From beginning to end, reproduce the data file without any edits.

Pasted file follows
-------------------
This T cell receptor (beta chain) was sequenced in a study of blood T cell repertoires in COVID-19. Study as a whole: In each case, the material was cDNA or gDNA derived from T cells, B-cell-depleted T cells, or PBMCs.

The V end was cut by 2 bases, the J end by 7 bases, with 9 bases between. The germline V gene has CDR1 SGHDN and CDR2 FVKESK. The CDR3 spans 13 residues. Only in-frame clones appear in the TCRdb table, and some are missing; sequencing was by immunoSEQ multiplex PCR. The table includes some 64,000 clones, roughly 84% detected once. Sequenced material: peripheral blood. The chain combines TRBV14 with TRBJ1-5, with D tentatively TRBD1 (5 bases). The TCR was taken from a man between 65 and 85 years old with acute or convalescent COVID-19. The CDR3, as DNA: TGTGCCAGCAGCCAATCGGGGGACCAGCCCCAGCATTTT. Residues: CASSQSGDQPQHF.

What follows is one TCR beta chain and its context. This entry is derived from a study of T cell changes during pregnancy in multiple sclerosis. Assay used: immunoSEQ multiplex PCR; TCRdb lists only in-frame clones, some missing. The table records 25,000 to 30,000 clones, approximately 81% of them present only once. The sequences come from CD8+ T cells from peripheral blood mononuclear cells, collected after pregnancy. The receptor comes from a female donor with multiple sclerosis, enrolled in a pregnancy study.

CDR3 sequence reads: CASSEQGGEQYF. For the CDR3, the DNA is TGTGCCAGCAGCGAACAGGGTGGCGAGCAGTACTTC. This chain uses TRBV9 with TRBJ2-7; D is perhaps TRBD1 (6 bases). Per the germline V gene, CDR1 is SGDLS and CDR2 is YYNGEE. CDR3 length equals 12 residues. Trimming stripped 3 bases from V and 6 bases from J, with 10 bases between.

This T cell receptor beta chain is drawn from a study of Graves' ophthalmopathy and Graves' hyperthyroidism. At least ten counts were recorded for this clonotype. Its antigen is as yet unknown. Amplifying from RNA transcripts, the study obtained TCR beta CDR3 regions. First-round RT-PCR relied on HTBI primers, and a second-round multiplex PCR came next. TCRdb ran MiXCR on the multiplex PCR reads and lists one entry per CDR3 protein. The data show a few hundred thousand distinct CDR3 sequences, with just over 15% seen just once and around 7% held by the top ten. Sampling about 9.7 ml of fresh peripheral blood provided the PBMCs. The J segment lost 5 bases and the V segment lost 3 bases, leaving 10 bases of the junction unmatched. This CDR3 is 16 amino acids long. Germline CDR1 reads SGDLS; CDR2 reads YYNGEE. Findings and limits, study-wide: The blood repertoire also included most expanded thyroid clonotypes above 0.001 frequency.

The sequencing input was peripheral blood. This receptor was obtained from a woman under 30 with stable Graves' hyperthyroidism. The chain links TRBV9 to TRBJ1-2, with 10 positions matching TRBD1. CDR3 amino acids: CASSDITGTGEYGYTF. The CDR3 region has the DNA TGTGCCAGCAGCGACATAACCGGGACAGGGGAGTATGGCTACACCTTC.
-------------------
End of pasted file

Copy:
This T cell receptor (beta chain) was sequenced in a study of blood T cell repertoires in COVID-19. Study as a whole: In each case, the material was cDNA or gDNA derived from T cells, B-cell-depleted T cells, or PBMCs.

The V end was cut by 2 bases, the J end by 7 bases, with 9 bases between. The germline V gene has CDR1 SGHDN and CDR2 FVKESK. The CDR3 spans 13 residues. Only in-frame clones appear in the TCRdb table, and some are missing; sequencing was by immunoSEQ multiplex PCR. The table includes some 64,000 clones, roughly 84% detected once. Sequenced material: peripheral blood. The chain combines TRBV14 with TRBJ1-5, with D tentatively TRBD1 (5 bases). The TCR was taken from a man between 65 and 85 years old with acute or convalescent COVID-19. The CDR3, as DNA: TGTGCCAGCAGCCAATCGGGGGACCAGCCCCAGCATTTT. Residues: CASSQSGDQPQHF.

What follows is one TCR beta chain and its context. This entry is derived from a study of T cell changes during pregnancy in multiple sclerosis. Assay used: immunoSEQ multiplex PCR; TCRdb lists only in-frame clones, some missing. The table records 25,000 to 30,000 clones, approximately 81% of them present only once. The sequences come from CD8+ T cells from peripheral blood mononuclear cells, collected after pregnancy. The receptor comes from a female donor with multiple sclerosis, enrolled in a pregnancy study.

CDR3 sequence reads: CASSEQGGEQYF. For the CDR3, the DNA is TGTGCCAGCAGCGAACAGGGTGGCGAGCAGTACTTC. This chain uses TRBV9 with TRBJ2-7; D is perhaps TRBD1 (6 bases). Per the germline V gene, CDR1 is SGDLS and CDR2 is YYNGEE. CDR3 length equals 12 residues. Trimming stripped 3 bases from V and 6 bases from J, with 10 bases between.

This T cell receptor beta chain is drawn from a study of Graves' ophthalmopathy and Graves' hyperthyroidism. At least ten counts were recorded for this clonotype. Its antigen is as yet unknown. Amplifying from RNA transcripts, the study obtained TCR beta CDR3 regions. First-round RT-PCR relied on HTBI primers, and a second-round multiplex PCR came next. TCRdb ran MiXCR on the multiplex PCR reads and lists one entry per CDR3 protein. The data show a few hundred thousand distinct CDR3 sequences, with just over 15% seen just once and around 7% held by the top ten. Sampling about 9.7 ml of fresh peripheral blood provided the PBMCs. The J segment lost 5 bases and the V segment lost 3 bases, leaving 10 bases of the junction unmatched. This CDR3 is 16 amino acids long. Germline CDR1 reads SGDLS; CDR2 reads YYNGEE. Findings and limits, study-wide: The blood repertoire also included most expanded thyroid clonotypes above 0.001 frequency.

The sequencing input was peripheral blood. This receptor was obtained from a woman under 30 with stable Graves' hyperthyroidism. The chain links TRBV9 to TRBJ1-2, with 10 positions matching TRBD1. CDR3 amino acids: CASSDITGTGEYGYTF. The CDR3 region has the DNA TGTGCCAGCAGCGACATAACCGGGACAGGGGAGTATGGCTACACCTTC.